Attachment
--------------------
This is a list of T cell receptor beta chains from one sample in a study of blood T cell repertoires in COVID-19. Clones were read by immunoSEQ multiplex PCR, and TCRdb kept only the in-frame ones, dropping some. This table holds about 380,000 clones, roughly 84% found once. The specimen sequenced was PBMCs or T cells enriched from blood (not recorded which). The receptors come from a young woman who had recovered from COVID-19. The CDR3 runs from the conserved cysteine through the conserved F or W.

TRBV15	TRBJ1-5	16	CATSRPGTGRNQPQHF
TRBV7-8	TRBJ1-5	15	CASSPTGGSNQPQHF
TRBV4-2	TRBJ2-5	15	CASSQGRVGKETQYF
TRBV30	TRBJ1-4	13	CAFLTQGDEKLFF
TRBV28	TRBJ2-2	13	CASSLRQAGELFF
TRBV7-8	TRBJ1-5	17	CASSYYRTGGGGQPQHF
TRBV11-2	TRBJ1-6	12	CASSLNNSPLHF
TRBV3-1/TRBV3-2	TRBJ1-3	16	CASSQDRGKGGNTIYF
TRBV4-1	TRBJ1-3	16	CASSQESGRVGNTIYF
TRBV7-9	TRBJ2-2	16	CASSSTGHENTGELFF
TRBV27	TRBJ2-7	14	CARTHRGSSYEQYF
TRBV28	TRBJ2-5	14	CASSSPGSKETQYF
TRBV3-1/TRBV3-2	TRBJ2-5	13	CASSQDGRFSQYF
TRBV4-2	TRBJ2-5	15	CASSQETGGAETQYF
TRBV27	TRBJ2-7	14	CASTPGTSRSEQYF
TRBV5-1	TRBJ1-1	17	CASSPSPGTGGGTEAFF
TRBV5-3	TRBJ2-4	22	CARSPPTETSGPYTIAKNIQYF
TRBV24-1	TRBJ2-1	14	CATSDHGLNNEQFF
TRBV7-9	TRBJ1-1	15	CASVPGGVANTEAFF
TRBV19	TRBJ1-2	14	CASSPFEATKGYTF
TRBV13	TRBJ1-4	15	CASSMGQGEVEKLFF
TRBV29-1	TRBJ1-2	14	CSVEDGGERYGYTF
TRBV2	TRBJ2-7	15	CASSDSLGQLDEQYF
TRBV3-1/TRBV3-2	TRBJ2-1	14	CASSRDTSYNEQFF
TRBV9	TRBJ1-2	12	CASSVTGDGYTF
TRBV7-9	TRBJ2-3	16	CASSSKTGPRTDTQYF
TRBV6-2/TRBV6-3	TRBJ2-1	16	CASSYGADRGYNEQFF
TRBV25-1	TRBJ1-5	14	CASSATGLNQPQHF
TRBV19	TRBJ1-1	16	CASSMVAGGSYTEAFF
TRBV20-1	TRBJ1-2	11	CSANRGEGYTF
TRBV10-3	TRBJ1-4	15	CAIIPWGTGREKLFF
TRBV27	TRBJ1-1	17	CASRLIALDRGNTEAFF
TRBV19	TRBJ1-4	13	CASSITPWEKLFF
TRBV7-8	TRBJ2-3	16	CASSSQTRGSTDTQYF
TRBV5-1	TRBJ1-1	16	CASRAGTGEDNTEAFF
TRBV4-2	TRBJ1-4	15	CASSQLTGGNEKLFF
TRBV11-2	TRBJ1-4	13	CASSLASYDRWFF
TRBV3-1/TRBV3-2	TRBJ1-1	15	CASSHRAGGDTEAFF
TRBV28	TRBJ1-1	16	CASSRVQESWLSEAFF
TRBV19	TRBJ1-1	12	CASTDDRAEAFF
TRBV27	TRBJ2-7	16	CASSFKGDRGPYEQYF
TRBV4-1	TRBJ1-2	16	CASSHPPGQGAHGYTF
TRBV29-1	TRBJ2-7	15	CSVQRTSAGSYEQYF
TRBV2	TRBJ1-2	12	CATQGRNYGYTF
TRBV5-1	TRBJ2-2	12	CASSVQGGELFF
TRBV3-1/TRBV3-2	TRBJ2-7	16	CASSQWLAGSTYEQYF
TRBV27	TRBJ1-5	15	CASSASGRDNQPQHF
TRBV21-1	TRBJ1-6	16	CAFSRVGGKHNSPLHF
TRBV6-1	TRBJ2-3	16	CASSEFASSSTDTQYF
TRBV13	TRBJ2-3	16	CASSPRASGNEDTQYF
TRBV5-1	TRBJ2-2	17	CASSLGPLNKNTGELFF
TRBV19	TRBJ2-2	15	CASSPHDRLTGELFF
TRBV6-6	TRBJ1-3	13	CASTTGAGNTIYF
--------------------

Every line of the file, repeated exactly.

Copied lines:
This is a list of T cell receptor beta chains from one sample in a study of blood T cell repertoires in COVID-19. Clones were read by immunoSEQ multiplex PCR, and TCRdb kept only the in-frame ones, dropping some. This table holds about 380,000 clones, roughly 84% found once. The specimen sequenced was PBMCs or T cells enriched from blood (not recorded which). The receptors come from a young woman who had recovered from COVID-19. The CDR3 runs from the conserved cysteine through the conserved F or W.

TRBV15	TRBJ1-5	16	CATSRPGTGRNQPQHF
TRBV7-8	TRBJ1-5	15	CASSPTGGSNQPQHF
TRBV4-2	TRBJ2-5	15	CASSQGRVGKETQYF
TRBV30	TRBJ1-4	13	CAFLTQGDEKLFF
TRBV28	TRBJ2-2	13	CASSLRQAGELFF
TRBV7-8	TRBJ1-5	17	CASSYYRTGGGGQPQHF
TRBV11-2	TRBJ1-6	12	CASSLNNSPLHF
TRBV3-1/TRBV3-2	TRBJ1-3	16	CASSQDRGKGGNTIYF
TRBV4-1	TRBJ1-3	16	CASSQESGRVGNTIYF
TRBV7-9	TRBJ2-2	16	CASSSTGHENTGELFF
TRBV27	TRBJ2-7	14	CARTHRGSSYEQYF
TRBV28	TRBJ2-5	14	CASSSPGSKETQYF
TRBV3-1/TRBV3-2	TRBJ2-5	13	CASSQDGRFSQYF
TRBV4-2	TRBJ2-5	15	CASSQETGGAETQYF
TRBV27	TRBJ2-7	14	CASTPGTSRSEQYF
TRBV5-1	TRBJ1-1	17	CASSPSPGTGGGTEAFF
TRBV5-3	TRBJ2-4	22	CARSPPTETSGPYTIAKNIQYF
TRBV24-1	TRBJ2-1	14	CATSDHGLNNEQFF
TRBV7-9	TRBJ1-1	15	CASVPGGVANTEAFF
TRBV19	TRBJ1-2	14	CASSPFEATKGYTF
TRBV13	TRBJ1-4	15	CASSMGQGEVEKLFF
TRBV29-1	TRBJ1-2	14	CSVEDGGERYGYTF
TRBV2	TRBJ2-7	15	CASSDSLGQLDEQYF
TRBV3-1/TRBV3-2	TRBJ2-1	14	CASSRDTSYNEQFF
TRBV9	TRBJ1-2	12	CASSVTGDGYTF
TRBV7-9	TRBJ2-3	16	CASSSKTGPRTDTQYF
TRBV6-2/TRBV6-3	TRBJ2-1	16	CASSYGADRGYNEQFF
TRBV25-1	TRBJ1-5	14	CASSATGLNQPQHF
TRBV19	TRBJ1-1	16	CASSMVAGGSYTEAFF
TRBV20-1	TRBJ1-2	11	CSANRGEGYTF
TRBV10-3	TRBJ1-4	15	CAIIPWGTGREKLFF
TRBV27	TRBJ1-1	17	CASRLIALDRGNTEAFF
TRBV19	TRBJ1-4	13	CASSITPWEKLFF
TRBV7-8	TRBJ2-3	16	CASSSQTRGSTDTQYF
TRBV5-1	TRBJ1-1	16	CASRAGTGEDNTEAFF
TRBV4-2	TRBJ1-4	15	CASSQLTGGNEKLFF
TRBV11-2	TRBJ1-4	13	CASSLASYDRWFF
TRBV3-1/TRBV3-2	TRBJ1-1	15	CASSHRAGGDTEAFF
TRBV28	TRBJ1-1	16	CASSRVQESWLSEAFF
TRBV19	TRBJ1-1	12	CASTDDRAEAFF
TRBV27	TRBJ2-7	16	CASSFKGDRGPYEQYF
TRBV4-1	TRBJ1-2	16	CASSHPPGQGAHGYTF
TRBV29-1	TRBJ2-7	15	CSVQRTSAGSYEQYF
TRBV2	TRBJ1-2	12	CATQGRNYGYTF
TRBV5-1	TRBJ2-2	12	CASSVQGGELFF
TRBV3-1/TRBV3-2	TRBJ2-7	16	CASSQWLAGSTYEQYF
TRBV27	TRBJ1-5	15	CASSASGRDNQPQHF
TRBV21-1	TRBJ1-6	16	CAFSRVGGKHNSPLHF
TRBV6-1	TRBJ2-3	16	CASSEFASSSTDTQYF
TRBV13	TRBJ2-3	16	CASSPRASGNEDTQYF
TRBV5-1	TRBJ2-2	17	CASSLGPLNKNTGELFF
TRBV19	TRBJ2-2	15	CASSPHDRLTGELFF
TRBV6-6	TRBJ1-3	13	CASTTGAGNTIYF